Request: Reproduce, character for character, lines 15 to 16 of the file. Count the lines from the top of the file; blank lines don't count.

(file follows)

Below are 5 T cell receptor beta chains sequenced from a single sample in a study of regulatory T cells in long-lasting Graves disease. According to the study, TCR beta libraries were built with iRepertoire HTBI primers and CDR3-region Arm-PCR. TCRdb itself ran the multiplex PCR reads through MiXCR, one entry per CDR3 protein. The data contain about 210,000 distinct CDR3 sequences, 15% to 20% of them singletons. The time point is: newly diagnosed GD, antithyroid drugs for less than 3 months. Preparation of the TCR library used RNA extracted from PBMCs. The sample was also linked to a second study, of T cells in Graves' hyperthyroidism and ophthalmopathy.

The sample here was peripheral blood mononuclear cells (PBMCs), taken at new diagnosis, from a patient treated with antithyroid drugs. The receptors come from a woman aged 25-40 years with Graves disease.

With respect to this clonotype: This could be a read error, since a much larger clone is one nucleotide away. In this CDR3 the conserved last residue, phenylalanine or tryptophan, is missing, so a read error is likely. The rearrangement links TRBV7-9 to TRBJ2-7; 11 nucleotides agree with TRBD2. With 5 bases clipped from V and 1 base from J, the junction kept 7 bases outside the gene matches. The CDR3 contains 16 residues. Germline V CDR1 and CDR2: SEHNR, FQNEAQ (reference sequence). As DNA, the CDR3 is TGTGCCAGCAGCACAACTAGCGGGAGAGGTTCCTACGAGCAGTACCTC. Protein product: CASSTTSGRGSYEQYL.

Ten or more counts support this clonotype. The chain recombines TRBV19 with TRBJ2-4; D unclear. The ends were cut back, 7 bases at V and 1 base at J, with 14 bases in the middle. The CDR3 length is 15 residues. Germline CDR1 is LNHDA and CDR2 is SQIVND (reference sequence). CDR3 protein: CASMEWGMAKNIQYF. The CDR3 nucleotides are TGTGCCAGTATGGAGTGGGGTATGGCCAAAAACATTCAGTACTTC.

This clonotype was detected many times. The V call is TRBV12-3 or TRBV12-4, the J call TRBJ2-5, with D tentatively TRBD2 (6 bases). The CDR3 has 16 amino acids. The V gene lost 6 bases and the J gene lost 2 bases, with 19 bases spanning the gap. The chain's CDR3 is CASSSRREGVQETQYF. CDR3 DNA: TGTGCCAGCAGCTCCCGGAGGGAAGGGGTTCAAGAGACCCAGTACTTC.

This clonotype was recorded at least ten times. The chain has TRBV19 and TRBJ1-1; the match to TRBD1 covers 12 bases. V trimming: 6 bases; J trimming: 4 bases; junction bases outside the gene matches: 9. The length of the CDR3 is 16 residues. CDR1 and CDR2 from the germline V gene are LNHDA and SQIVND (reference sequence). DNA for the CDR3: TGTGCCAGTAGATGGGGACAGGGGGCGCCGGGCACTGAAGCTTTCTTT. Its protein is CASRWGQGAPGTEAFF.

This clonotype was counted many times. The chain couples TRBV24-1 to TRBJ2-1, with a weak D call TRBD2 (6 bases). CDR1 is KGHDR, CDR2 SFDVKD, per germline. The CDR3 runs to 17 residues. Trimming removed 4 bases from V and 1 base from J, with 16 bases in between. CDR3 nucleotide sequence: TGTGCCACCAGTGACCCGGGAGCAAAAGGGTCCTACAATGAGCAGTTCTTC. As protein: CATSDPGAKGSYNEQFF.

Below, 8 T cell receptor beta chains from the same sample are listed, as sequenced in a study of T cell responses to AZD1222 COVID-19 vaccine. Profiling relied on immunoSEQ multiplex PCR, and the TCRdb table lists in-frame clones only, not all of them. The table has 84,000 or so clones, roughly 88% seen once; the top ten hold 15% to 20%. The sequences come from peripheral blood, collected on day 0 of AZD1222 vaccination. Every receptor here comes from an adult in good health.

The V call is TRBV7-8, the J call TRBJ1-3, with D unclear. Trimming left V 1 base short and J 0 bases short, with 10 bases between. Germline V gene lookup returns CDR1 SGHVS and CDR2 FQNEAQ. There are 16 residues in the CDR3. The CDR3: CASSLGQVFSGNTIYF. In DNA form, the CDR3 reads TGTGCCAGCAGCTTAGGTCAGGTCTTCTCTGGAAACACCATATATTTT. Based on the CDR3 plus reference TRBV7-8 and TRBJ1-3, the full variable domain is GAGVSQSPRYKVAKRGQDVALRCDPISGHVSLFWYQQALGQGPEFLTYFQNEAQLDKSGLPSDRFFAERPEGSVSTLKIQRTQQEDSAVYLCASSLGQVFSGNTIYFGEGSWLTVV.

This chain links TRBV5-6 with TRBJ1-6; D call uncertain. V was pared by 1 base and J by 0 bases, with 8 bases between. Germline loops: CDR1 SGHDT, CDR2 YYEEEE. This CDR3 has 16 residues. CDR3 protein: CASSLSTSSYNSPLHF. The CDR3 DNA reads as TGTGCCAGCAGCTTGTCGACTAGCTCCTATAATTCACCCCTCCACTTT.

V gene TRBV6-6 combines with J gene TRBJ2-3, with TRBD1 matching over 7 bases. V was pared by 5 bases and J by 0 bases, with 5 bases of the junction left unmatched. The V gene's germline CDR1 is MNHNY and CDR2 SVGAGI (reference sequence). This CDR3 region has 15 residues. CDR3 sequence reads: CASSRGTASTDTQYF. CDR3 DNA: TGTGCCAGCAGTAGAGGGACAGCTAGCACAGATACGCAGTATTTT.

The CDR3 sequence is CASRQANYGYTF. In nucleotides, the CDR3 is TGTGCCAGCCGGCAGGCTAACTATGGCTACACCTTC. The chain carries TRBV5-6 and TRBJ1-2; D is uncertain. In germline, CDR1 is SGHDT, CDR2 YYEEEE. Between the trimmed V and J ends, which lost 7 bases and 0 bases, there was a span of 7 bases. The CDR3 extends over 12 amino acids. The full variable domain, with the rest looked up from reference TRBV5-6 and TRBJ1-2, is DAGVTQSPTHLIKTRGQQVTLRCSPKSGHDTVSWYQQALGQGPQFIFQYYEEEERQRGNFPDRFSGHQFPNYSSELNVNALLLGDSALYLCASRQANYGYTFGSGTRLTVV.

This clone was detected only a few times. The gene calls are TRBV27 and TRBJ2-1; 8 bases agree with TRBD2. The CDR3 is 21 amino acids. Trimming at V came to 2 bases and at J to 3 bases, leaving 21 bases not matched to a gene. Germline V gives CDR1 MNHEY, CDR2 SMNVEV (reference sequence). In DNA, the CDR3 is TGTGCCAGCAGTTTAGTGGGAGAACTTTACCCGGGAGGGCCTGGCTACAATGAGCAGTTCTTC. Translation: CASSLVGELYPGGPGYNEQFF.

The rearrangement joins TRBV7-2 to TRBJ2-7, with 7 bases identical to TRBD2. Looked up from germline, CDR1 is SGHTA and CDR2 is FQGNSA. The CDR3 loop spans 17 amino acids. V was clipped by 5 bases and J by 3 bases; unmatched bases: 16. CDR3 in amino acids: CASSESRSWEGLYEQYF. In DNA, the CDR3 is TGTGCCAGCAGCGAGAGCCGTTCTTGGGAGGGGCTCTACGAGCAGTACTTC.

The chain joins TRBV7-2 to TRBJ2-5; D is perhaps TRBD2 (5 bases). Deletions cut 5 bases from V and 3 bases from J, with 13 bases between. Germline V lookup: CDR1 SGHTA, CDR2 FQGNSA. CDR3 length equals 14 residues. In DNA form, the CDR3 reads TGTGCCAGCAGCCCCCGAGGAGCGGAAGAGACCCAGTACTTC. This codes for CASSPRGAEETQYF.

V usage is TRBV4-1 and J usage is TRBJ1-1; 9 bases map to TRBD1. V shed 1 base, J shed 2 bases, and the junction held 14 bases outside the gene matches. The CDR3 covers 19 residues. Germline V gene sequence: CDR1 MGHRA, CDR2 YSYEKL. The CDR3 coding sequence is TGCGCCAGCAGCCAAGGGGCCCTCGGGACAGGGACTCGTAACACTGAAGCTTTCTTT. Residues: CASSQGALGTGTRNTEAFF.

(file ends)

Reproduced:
The chain joins TRBV7-2 to TRBJ2-5; D is perhaps TRBD2 (5 bases). Deletions cut 5 bases from V and 3 bases from J, with 13 bases between. Germline V lookup: CDR1 SGHTA, CDR2 FQGNSA. CDR3 length equals 14 residues. In DNA form, the CDR3 reads TGTGCCAGCAGCCCCCGAGGAGCGGAAGAGACCCAGTACTTC. This codes for CASSPRGAEETQYF.

V usage is TRBV4-1 and J usage is TRBJ1-1; 9 bases map to TRBD1. V shed 1 base, J shed 2 bases, and the junction held 14 bases outside the gene matches. The CDR3 covers 19 residues. Germline V gene sequence: CDR1 MGHRA, CDR2 YSYEKL. The CDR3 coding sequence is TGCGCCAGCAGCCAAGGGGCCCTCGGGACAGGGACTCGTAACACTGAAGCTTTCTTT. Residues: CASSQGALGTGTRNTEAFF.